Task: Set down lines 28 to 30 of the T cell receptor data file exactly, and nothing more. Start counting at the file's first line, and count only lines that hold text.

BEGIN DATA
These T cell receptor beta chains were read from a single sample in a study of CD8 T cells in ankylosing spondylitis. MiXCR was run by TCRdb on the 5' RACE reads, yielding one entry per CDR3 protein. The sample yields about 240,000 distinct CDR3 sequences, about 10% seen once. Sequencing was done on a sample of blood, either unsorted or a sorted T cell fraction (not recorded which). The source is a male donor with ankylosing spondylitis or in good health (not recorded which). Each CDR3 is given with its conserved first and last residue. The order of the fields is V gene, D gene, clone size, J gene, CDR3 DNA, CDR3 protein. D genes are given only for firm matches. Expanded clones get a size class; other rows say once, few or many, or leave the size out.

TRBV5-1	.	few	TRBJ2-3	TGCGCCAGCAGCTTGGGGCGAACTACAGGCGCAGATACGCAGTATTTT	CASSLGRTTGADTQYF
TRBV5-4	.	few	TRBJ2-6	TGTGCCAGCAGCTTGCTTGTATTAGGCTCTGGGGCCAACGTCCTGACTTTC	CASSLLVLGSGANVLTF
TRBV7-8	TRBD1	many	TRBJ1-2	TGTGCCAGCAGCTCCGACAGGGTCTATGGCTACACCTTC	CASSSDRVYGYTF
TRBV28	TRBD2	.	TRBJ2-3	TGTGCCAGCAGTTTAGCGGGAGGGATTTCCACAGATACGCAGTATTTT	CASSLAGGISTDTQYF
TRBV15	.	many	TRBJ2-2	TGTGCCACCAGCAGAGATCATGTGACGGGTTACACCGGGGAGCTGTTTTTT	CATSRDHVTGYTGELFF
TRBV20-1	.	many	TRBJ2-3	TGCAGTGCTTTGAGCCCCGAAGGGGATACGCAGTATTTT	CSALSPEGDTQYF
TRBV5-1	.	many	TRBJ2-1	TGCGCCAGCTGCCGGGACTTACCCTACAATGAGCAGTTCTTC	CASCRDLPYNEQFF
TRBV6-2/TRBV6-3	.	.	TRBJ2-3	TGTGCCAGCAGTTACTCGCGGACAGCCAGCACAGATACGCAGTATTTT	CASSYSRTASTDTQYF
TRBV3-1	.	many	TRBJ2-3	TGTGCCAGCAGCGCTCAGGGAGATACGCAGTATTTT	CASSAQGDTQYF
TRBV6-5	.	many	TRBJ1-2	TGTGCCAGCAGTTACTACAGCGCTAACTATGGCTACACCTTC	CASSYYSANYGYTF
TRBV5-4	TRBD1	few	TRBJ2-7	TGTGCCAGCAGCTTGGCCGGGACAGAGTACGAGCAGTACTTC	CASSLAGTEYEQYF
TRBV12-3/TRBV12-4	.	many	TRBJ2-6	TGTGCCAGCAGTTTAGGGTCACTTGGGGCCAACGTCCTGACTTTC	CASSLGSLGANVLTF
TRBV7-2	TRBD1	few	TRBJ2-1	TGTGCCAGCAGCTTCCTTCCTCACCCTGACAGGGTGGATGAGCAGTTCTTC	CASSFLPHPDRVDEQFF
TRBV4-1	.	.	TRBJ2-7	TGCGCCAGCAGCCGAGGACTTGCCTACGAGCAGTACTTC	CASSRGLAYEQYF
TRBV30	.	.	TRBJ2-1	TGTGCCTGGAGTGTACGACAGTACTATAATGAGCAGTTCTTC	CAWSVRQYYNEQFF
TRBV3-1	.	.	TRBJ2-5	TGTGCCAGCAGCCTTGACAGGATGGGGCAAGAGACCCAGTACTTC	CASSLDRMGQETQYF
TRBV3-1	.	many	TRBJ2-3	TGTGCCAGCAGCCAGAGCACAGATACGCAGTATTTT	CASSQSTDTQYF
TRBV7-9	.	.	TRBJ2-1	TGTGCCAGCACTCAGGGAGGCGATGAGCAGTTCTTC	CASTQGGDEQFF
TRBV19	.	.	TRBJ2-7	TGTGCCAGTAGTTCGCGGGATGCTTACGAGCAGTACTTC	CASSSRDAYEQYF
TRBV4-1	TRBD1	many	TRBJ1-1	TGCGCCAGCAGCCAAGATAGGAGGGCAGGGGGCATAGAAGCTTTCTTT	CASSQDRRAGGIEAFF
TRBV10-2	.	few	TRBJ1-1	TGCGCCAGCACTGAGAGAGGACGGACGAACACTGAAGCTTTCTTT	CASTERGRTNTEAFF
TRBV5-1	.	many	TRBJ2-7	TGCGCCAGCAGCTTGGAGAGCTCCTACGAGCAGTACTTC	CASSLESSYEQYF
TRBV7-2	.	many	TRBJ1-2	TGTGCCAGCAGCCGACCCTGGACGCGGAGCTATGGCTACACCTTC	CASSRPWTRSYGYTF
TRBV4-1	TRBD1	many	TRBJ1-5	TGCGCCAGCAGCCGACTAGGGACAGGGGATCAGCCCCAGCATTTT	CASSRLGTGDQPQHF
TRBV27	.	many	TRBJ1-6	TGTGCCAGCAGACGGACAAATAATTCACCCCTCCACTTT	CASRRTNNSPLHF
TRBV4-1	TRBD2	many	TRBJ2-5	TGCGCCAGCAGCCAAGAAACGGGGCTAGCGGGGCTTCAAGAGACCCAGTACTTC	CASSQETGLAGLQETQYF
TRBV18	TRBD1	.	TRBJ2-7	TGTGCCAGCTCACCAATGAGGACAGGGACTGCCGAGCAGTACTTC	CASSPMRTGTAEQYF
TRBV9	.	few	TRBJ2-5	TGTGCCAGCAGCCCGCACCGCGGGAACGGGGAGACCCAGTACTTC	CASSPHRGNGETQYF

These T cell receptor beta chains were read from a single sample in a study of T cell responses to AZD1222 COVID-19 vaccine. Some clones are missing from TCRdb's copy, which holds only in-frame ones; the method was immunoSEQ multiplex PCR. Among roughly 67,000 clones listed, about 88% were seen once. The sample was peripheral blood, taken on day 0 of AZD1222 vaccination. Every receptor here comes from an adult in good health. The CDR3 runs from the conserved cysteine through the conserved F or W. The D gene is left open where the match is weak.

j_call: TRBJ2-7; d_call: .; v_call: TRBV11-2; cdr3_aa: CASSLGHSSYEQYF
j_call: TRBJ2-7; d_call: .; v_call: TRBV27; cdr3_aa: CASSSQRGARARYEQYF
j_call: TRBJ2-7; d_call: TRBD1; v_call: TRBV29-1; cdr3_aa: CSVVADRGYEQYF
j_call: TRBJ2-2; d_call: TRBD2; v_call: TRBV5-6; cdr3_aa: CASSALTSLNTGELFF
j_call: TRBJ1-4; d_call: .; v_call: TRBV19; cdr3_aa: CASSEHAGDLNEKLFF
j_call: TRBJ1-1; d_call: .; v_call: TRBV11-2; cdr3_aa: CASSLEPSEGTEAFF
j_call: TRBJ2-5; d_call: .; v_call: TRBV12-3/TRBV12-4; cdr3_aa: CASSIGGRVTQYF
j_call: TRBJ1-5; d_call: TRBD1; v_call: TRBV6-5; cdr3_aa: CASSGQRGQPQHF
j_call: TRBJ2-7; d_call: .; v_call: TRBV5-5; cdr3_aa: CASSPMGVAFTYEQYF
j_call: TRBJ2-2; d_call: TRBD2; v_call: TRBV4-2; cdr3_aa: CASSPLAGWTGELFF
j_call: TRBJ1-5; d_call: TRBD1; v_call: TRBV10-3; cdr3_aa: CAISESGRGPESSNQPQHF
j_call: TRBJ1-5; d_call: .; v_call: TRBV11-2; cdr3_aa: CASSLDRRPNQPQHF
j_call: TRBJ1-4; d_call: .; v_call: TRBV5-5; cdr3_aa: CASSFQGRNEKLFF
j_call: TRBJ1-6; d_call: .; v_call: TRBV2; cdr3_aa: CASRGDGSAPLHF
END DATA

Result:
TRBV18	TRBD1	.	TRBJ2-7	TGTGCCAGCTCACCAATGAGGACAGGGACTGCCGAGCAGTACTTC	CASSPMRTGTAEQYF
TRBV9	.	few	TRBJ2-5	TGTGCCAGCAGCCCGCACCGCGGGAACGGGGAGACCCAGTACTTC	CASSPHRGNGETQYF

These T cell receptor beta chains were read from a single sample in a study of T cell responses to AZD1222 COVID-19 vaccine. Some clones are missing from TCRdb's copy, which holds only in-frame ones; the method was immunoSEQ multiplex PCR. Among roughly 67,000 clones listed, about 88% were seen once. The sample was peripheral blood, taken on day 0 of AZD1222 vaccination. Every receptor here comes from an adult in good health. The CDR3 runs from the conserved cysteine through the conserved F or W. The D gene is left open where the match is weak.